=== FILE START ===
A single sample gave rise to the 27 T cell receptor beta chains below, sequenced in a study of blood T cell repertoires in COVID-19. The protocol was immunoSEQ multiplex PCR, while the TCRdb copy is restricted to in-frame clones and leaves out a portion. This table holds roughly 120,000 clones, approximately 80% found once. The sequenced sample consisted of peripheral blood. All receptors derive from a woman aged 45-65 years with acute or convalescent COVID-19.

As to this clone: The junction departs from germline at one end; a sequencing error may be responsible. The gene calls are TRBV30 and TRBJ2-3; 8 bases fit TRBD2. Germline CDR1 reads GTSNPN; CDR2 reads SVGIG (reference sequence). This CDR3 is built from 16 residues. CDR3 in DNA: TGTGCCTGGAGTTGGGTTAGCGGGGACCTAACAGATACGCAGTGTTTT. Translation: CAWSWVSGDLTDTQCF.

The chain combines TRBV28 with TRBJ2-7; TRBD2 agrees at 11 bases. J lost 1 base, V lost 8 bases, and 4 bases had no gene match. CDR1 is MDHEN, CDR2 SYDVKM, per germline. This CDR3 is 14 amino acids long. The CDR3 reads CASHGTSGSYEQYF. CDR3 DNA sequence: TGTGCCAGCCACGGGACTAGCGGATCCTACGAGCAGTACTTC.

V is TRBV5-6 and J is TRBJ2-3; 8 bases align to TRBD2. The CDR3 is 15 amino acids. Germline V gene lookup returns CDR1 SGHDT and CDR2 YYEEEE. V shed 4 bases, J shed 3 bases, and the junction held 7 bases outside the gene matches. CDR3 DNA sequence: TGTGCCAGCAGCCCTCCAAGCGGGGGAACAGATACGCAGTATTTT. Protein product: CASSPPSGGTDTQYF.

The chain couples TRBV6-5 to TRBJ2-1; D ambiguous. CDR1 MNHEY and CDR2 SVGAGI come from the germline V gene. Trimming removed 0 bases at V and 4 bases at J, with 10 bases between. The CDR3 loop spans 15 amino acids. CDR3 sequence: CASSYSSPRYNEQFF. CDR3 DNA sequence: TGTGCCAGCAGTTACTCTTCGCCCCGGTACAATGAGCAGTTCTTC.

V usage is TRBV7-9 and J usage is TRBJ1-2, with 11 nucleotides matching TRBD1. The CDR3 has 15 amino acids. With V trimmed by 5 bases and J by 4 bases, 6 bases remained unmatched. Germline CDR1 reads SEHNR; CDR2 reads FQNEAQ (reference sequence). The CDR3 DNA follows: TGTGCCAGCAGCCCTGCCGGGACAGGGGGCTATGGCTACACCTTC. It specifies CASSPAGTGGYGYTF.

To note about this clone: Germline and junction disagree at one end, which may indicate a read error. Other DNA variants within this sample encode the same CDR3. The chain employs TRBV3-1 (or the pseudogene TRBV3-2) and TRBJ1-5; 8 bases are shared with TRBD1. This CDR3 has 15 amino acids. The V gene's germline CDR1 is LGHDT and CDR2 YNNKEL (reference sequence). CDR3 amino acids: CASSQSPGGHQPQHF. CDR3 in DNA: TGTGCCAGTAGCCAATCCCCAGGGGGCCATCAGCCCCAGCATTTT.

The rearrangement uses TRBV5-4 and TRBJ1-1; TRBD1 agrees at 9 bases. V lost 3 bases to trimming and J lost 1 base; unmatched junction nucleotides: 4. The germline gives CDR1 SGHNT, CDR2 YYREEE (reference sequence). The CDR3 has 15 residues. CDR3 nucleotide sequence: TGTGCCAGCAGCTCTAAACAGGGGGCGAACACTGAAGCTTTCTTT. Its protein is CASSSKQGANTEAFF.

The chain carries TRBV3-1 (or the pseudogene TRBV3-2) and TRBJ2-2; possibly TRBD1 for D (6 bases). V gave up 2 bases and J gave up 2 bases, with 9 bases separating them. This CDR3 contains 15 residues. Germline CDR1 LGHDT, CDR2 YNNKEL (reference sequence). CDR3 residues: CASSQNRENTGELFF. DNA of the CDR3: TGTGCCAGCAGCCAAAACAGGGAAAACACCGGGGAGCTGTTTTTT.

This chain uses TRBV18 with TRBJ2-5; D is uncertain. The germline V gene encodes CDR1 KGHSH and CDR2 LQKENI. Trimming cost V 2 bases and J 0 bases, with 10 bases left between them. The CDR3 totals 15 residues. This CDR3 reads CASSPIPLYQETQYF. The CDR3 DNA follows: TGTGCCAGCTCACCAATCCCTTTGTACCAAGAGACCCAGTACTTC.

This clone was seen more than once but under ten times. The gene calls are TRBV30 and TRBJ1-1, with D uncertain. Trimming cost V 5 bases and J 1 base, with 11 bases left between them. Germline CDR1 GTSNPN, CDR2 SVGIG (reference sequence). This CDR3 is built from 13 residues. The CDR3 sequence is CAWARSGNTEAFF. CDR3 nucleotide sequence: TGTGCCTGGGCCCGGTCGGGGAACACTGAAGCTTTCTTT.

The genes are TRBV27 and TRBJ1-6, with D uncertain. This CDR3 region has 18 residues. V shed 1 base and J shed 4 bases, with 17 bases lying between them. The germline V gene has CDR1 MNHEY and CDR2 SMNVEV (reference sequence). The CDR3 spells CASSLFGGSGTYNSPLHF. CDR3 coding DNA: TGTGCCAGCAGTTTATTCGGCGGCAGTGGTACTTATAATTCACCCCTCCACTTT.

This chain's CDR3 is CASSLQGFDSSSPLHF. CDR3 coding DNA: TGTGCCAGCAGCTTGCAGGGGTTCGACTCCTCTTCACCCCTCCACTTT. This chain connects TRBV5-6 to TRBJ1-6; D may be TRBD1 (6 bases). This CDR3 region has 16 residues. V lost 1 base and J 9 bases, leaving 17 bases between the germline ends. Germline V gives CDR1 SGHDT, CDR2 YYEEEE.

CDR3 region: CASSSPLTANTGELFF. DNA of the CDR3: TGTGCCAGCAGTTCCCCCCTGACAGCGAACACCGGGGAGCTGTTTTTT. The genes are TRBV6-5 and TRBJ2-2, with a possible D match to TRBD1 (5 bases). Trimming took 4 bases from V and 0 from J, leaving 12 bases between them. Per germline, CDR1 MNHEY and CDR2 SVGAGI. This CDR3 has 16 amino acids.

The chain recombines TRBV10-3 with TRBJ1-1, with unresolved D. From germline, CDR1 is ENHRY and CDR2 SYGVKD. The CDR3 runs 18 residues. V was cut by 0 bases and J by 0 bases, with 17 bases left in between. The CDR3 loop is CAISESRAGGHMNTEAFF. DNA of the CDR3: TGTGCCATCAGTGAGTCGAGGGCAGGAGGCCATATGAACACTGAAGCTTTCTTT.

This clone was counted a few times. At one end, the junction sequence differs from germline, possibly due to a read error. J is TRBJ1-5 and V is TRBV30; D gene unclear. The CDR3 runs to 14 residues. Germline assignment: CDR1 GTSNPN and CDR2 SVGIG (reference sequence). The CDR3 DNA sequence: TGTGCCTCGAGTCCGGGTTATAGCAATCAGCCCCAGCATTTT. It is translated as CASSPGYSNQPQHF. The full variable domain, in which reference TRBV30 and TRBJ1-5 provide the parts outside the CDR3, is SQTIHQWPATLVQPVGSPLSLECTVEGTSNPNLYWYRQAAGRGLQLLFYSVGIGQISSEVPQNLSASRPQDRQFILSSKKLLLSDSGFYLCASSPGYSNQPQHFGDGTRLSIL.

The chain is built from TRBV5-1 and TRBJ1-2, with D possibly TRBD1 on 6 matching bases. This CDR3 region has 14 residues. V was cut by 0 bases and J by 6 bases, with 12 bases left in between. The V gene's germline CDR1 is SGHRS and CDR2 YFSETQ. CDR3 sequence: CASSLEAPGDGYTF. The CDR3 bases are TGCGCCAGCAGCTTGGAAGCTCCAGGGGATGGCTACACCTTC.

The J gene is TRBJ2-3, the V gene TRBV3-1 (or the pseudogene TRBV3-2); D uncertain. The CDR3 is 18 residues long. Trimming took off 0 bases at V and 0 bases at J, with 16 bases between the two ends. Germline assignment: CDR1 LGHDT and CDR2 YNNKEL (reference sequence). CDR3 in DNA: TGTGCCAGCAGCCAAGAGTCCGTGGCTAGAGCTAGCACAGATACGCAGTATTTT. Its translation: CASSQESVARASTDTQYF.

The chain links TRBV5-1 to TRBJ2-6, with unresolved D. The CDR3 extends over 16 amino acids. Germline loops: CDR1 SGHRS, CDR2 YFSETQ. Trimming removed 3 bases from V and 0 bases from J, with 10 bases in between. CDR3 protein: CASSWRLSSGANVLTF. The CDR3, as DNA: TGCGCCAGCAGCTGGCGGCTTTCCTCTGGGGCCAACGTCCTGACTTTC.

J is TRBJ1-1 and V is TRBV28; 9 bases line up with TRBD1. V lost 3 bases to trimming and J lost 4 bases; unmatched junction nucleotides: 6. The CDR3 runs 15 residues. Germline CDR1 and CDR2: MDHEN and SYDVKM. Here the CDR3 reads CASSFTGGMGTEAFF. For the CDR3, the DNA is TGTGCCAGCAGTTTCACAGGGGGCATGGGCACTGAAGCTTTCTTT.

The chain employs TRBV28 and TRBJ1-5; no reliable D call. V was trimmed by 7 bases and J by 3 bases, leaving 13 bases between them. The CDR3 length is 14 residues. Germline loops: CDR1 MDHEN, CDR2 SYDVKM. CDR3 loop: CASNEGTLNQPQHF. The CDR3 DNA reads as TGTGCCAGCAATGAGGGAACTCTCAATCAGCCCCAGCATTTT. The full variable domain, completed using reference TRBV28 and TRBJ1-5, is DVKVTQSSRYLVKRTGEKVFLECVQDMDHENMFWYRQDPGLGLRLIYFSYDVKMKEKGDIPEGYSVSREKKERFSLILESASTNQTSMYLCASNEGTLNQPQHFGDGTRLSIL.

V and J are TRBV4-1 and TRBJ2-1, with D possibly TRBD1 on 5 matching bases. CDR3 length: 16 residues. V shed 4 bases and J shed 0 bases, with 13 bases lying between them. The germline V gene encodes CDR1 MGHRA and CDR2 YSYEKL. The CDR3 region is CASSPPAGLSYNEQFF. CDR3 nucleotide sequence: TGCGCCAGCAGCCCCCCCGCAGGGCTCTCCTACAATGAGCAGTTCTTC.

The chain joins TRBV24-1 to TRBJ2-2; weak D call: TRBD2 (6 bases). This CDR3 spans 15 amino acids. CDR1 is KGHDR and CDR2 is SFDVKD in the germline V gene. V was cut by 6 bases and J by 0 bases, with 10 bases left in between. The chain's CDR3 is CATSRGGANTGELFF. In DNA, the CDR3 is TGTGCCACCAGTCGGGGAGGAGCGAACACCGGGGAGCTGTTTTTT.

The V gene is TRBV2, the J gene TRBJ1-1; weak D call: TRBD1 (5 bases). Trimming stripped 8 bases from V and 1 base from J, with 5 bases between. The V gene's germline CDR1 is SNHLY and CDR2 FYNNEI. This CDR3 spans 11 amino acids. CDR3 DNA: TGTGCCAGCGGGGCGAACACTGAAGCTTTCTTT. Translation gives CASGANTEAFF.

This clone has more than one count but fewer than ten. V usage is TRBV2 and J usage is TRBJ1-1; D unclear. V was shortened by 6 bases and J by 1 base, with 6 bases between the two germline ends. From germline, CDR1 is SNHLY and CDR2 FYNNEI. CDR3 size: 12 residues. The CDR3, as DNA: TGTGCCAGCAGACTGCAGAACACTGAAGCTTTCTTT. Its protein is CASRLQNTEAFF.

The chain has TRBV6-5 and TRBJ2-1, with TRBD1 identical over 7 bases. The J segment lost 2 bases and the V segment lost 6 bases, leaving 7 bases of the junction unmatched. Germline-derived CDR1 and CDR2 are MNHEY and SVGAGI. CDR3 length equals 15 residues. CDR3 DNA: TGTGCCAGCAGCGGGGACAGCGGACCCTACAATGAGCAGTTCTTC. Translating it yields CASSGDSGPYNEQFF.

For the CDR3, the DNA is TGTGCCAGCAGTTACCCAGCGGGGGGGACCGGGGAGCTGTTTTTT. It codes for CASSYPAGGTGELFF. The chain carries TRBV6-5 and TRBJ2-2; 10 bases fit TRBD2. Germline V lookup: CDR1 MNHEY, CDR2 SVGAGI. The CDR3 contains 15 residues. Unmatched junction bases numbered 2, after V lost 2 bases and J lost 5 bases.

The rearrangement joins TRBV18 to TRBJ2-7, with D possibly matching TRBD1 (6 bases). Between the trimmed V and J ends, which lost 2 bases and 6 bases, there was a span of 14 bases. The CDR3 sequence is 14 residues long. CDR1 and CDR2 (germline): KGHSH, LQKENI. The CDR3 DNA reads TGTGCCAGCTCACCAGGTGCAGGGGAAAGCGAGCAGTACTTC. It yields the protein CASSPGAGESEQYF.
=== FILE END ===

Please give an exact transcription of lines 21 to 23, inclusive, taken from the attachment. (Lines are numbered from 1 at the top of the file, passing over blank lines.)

The chain employs TRBV28 and TRBJ1-5; no reliable D call. V was trimmed by 7 bases and J by 3 bases, leaving 13 bases between them. The CDR3 length is 14 residues. Germline loops: CDR1 MDHEN, CDR2 SYDVKM. CDR3 loop: CASNEGTLNQPQHF. The CDR3 DNA reads as TGTGCCAGCAATGAGGGAACTCTCAATCAGCCCCAGCATTTT. The full variable domain, completed using reference TRBV28 and TRBJ1-5, is DVKVTQSSRYLVKRTGEKVFLECVQDMDHENMFWYRQDPGLGLRLIYFSYDVKMKEKGDIPEGYSVSREKKERFSLILESASTNQTSMYLCASNEGTLNQPQHFGDGTRLSIL.

V and J are TRBV4-1 and TRBJ2-1, with D possibly TRBD1 on 5 matching bases. CDR3 length: 16 residues. V shed 4 bases and J shed 0 bases, with 13 bases lying between them. The germline V gene encodes CDR1 MGHRA and CDR2 YSYEKL. The CDR3 region is CASSPPAGLSYNEQFF. CDR3 nucleotide sequence: TGCGCCAGCAGCCCCCCCGCAGGGCTCTCCTACAATGAGCAGTTCTTC.

The chain joins TRBV24-1 to TRBJ2-2; weak D call: TRBD2 (6 bases). This CDR3 spans 15 amino acids. CDR1 is KGHDR and CDR2 is SFDVKD in the germline V gene. V was cut by 6 bases and J by 0 bases, with 10 bases left in between. The chain's CDR3 is CATSRGGANTGELFF. In DNA, the CDR3 is TGTGCCACCAGTCGGGGAGGAGCGAACACCGGGGAGCTGTTTTTT.